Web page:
Ehrlich also took on a production role for New World Records, appearing on, leading or producing some 15 albums in the CounterCurrents series in the early ’90s. New connections ensued and he became part of the John Carter Octet and Andrew Hill Sextet. Indeed, Ehrlich was the first person Hemphill rang when he formed his all-reed Julius Hemphill Sextet after he left the World Saxophone Quartet. One of the most significant figures in Ehrlich’s career, Hemphill became a close friend as well as an employer. Later, Ehrlich stepped in at various points when illness meant Hemphill was unable to perform, and he led the Sextet after the reedman’s death in 1995.
That history made him the ideal person to establish the Hemphill Archive at NYU, a role he took on in 2018 in conjunction with Hemphill’s Artistic Executor, pianist Ursula Oppens. Over three years he catalogued 250 compositions and 180 archival documents and recordings, as well as personal papers, all of which are available online in an archive which is now seen as the gold standard. Ehrlich found the experience tremendously rewarding: “It’s a love thing and it’s also because I happen to think this music is really worth it. There’s amazing discoveries. And I start talking. And I’m just met by such warmth. His community was my community.” Just after he had finished his 280-page book documenting the archive, New World Records got in touch saying they had a grant for a project which had fallen through and were looking for a proposal. The upshot was that Ehrlich spent the next year curating The Boyé Multi-National Crusade for Harmony, a stupendous seven-CD boxed set of unissued material that revealed the enormous breadth of Hemphill’s work.
Since completing the Archive and since COVID-19, he has turned his attention back to his own work. A new six-piece group will debut at Roulette this month. Ehrlich explains, “I’ve called the concert Dark Woods/Bright Sparks. Both titles and words I’ve used in the past, but this is not a retrospective concert. I’ve put together an ensemble that affords me a really large range of directions. I’m looking to make a soundscape that incorporates all these players, [bassoonist] Sara Schoenbeck, [trumpeter] Ron Horton, [bassist] Matt Pavolka, [cellist] Erik Friedlander, [percussionist] Satoshi Takeishi, and poet Erica Hunt. All will have an improvisational role—solo, duo, collective. I’ve always heard this moving through time, with a slow beat underneath whatever happens on top. What’s on top might be extremely vigorous and extroverted, but there’s still this sort of heartbeat underneath it. And I invite people in. To me the excitement of collective improvised music is the dialectic with the audience. You don’t go to it to hear the finished, perfect piece. You are there to be part [of it]. You play a role in listening, in the realization on this evening of the complete expression.”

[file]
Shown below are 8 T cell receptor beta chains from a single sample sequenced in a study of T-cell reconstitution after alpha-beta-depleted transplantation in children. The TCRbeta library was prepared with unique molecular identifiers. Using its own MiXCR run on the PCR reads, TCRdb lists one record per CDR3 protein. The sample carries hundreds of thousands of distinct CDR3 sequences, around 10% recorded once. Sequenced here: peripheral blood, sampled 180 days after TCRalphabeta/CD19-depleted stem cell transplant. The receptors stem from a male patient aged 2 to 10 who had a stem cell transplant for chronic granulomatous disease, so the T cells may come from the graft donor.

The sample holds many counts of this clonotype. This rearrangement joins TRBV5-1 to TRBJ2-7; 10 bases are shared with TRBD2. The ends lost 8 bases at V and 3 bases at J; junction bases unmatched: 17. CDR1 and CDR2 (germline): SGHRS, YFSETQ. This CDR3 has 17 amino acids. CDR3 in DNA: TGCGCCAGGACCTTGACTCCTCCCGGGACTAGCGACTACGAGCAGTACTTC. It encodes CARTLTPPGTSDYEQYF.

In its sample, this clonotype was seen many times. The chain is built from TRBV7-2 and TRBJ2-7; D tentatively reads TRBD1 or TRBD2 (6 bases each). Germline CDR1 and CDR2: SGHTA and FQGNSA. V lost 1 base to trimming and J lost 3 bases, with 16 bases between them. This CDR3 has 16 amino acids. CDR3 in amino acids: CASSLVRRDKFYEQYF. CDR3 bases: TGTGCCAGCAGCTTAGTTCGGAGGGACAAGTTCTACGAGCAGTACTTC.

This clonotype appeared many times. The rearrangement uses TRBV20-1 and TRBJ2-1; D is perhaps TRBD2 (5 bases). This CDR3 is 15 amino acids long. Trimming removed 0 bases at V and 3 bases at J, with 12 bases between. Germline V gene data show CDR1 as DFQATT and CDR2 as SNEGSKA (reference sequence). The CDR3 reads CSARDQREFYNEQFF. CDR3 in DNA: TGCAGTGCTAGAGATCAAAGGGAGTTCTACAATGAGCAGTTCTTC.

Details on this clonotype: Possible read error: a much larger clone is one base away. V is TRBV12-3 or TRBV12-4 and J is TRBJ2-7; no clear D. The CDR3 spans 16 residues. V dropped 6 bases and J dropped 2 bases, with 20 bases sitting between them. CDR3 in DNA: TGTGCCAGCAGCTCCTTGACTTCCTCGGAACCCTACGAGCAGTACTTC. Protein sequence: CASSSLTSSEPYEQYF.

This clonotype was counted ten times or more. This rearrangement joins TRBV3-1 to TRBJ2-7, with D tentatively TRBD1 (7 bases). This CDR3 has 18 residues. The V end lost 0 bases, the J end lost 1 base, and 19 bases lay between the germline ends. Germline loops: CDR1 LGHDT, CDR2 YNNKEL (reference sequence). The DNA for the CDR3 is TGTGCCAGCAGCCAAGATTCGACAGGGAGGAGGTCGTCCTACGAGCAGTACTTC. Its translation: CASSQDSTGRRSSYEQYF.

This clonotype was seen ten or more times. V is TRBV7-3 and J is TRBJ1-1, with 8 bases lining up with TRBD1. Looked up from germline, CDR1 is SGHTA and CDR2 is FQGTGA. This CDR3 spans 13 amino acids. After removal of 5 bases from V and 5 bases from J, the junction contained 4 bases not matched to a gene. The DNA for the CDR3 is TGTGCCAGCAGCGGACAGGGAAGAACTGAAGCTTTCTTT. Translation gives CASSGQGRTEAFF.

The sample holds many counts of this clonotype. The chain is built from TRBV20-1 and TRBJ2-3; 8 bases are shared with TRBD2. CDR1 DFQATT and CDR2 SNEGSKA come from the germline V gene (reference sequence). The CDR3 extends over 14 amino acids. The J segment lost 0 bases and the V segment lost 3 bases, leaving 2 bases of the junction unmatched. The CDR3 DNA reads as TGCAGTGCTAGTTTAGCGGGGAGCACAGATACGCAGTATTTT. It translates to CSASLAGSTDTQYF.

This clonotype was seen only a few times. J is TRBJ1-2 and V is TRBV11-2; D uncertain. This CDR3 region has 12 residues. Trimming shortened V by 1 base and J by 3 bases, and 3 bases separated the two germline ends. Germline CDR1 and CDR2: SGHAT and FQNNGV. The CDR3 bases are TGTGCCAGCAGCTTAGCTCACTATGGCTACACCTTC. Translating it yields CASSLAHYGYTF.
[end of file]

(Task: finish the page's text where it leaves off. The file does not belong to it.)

It’s been a busy and rewarding Fall for Ehrlich. He is resuming his role in pianist Anthony Davis’ Episteme group, which will be playing in the Metropolitan Opera’s remounting of X, Davis’ opera based on the life of Malcolm X. “I play a certain amount of composed parts, some lead melodies, some within sections. I have maybe seven short improvisational moments that often serve the action on stage in different ways.” He is also taking on the role of Interim Director of Jazz Studies at Stony Brook University following Anderson’s retirement. And then there are more plans as yet unfinalized for other groups. But it is all part of a continuum for Ehrlich: “My roots and my passions are in this place where improvisation and notation combust, and in the powers of collective improvisation. It’s what I started doing with the Human Arts Ensemble when I was 16, and I’m still doing it. To me, it is the revolutionary force.”
For more info visit martyehrlich.com.
• Marty Ehrlich—The Welcome (Sound Aspects, 1984)
• Julius Hemphill Sextet—Fat Man and The Hard Blues (Black Saint, 1991)
• Marty Ehrlich’s Dark Woods Ensemble—Just Before The Dawn (New World, 1995)
• Andrew Hill—Dusk (Palmetto, 1999)
• Marty Ehrlich—Fables (Tzadik, 2010)
• Marty Ehrlich—Trio Exaltation (Clean Feed, 2017)